Context
The Perfect High Priest
6just as He says also in another passage, "YOU ARE A PRIEST FOREVER ACCORDING TO THE ORDER OF MELCHIZEDEK." 7In the days of His flesh, He offered up both prayers and supplications with loud crying and tears to the One able to save Him from death, and He was heard because of His piety. 8Although He was a Son, He learned obedience from the things which He suffered.…
Cross References
Psalm 22:24
For he has not despised or scorned the suffering of the afflicted one; he has not hidden his face from him but has listened to his cry for help.

Matthew 26:39
Going a little farther, he fell with his face to the ground and prayed, "My Father, if it is possible, may this cup be taken from me. Yet not as I will, but as you will."

Matthew 26:42
He went away a second time and prayed, "My Father, if it is not possible for this cup to be taken away unless I drink it, may your will be done."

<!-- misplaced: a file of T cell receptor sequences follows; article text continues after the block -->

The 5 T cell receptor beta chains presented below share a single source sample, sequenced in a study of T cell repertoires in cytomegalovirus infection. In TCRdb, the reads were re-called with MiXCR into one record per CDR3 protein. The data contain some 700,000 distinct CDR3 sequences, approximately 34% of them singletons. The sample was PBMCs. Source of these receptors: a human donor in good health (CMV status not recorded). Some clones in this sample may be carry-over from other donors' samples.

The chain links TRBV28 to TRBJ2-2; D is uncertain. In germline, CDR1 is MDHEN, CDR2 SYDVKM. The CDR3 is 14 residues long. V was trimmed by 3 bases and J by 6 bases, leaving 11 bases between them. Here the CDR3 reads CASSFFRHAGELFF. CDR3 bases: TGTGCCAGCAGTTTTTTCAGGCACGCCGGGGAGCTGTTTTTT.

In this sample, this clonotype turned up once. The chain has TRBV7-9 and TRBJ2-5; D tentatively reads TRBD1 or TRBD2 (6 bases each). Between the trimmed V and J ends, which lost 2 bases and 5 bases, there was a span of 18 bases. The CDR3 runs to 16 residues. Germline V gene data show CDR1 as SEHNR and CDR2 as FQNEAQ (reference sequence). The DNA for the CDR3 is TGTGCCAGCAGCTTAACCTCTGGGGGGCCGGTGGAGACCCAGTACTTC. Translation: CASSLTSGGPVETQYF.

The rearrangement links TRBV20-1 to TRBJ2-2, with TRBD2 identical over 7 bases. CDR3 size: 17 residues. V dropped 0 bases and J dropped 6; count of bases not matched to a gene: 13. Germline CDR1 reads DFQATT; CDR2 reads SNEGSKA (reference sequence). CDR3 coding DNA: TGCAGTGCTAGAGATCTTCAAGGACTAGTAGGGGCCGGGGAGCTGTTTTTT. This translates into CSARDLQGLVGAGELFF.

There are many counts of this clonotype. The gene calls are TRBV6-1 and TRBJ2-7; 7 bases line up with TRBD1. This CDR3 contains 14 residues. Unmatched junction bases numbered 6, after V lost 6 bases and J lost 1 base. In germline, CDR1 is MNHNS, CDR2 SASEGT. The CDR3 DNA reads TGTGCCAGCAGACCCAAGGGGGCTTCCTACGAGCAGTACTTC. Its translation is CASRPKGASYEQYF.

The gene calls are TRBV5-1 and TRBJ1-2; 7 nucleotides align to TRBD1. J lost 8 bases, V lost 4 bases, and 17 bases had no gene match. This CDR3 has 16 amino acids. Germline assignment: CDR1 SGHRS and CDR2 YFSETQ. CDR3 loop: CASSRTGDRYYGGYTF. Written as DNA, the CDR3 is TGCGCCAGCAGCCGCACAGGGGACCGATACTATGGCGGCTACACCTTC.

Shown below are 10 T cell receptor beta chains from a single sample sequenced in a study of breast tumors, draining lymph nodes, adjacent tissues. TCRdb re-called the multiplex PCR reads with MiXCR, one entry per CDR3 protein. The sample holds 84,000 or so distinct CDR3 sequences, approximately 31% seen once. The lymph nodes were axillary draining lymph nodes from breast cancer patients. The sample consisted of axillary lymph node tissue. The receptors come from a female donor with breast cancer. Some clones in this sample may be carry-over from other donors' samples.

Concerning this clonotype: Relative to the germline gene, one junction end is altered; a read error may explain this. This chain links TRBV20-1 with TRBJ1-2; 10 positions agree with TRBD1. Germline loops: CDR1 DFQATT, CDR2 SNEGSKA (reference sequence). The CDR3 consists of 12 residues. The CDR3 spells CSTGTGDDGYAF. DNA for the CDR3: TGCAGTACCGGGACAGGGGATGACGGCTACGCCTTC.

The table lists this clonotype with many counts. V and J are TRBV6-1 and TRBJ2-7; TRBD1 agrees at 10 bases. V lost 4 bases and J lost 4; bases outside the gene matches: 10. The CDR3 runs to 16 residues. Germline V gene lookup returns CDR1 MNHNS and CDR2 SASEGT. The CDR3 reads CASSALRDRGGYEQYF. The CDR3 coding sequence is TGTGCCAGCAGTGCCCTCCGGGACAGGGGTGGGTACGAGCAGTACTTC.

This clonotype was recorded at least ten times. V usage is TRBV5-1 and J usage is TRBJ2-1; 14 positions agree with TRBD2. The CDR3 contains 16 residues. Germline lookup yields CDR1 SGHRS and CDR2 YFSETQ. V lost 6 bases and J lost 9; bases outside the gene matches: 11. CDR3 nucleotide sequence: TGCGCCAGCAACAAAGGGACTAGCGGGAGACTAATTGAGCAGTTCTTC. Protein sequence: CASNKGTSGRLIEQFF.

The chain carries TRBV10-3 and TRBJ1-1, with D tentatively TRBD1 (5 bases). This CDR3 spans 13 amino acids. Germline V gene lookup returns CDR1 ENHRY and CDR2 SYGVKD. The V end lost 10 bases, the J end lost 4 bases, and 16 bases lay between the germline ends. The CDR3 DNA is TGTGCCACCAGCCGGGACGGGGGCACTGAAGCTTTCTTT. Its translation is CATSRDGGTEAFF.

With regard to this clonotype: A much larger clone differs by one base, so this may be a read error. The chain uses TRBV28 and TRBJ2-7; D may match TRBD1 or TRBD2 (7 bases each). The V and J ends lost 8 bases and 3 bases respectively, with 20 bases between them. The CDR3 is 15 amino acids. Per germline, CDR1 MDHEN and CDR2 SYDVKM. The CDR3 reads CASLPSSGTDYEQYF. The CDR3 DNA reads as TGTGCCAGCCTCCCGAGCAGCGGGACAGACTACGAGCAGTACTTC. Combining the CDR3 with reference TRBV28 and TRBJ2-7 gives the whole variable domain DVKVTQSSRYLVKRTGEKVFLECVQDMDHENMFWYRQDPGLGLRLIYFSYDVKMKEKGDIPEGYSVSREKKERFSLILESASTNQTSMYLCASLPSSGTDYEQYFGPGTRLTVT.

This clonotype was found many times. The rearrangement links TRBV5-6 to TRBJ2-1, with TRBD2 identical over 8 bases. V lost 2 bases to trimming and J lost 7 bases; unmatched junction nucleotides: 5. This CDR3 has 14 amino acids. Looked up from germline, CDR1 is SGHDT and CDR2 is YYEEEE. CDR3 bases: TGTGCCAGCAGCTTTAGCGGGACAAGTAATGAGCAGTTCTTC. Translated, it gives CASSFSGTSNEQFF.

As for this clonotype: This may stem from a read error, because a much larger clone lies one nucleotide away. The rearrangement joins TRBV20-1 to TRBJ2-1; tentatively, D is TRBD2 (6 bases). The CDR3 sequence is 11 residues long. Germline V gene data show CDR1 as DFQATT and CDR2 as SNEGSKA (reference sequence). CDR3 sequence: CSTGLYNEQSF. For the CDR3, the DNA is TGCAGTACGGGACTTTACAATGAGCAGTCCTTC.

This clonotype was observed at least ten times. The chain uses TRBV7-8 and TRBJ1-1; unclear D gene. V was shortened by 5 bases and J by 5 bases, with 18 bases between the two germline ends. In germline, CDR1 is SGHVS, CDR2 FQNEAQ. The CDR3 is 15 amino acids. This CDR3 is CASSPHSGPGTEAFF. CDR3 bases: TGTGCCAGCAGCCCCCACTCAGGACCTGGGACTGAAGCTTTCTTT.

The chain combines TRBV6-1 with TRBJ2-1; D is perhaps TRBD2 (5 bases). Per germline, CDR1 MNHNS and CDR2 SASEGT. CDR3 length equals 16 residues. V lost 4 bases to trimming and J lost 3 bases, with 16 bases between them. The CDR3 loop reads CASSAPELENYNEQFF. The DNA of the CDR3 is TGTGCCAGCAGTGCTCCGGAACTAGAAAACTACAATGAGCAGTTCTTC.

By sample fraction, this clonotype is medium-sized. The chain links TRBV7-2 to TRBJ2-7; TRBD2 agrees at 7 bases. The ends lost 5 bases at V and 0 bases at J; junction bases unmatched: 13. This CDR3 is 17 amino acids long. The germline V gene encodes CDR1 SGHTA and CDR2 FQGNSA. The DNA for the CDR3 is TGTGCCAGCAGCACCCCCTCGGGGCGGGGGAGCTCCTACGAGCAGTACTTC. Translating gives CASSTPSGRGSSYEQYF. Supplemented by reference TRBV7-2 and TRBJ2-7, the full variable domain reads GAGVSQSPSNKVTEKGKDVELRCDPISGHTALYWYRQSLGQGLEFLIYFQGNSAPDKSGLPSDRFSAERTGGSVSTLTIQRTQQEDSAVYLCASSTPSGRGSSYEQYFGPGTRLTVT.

Matthew 27:46
About three in the afternoon Jesus cried out in a loud voice, "Eli, Eli, lema sabachthani?" (which means "My God, my God, why have you forsaken me?").

Matthew 27:50
And when Jesus had cried out again in a loud voice, he gave up his spirit.

Mark 14:36
"Abba, Father," he said, "everything is possible for you. Take this cup from me. Yet not what I will, but what you will."

Mark 14:39
Once more he went away and prayed the same thing.

Mark 15:34
And at three in the afternoon Jesus cried out in a loud voice, "Eloi, Eloi, lema sabachthani?" (which means "My God, my God, why have you forsaken me?").

Mark 15:37
With a loud cry, Jesus breathed his last.

Luke 22:41
He withdrew about a stone's throw beyond them, knelt down and prayed,

Luke 22:44
And being in anguish, he prayed more earnestly, and his sweat was like drops of blood falling to the ground.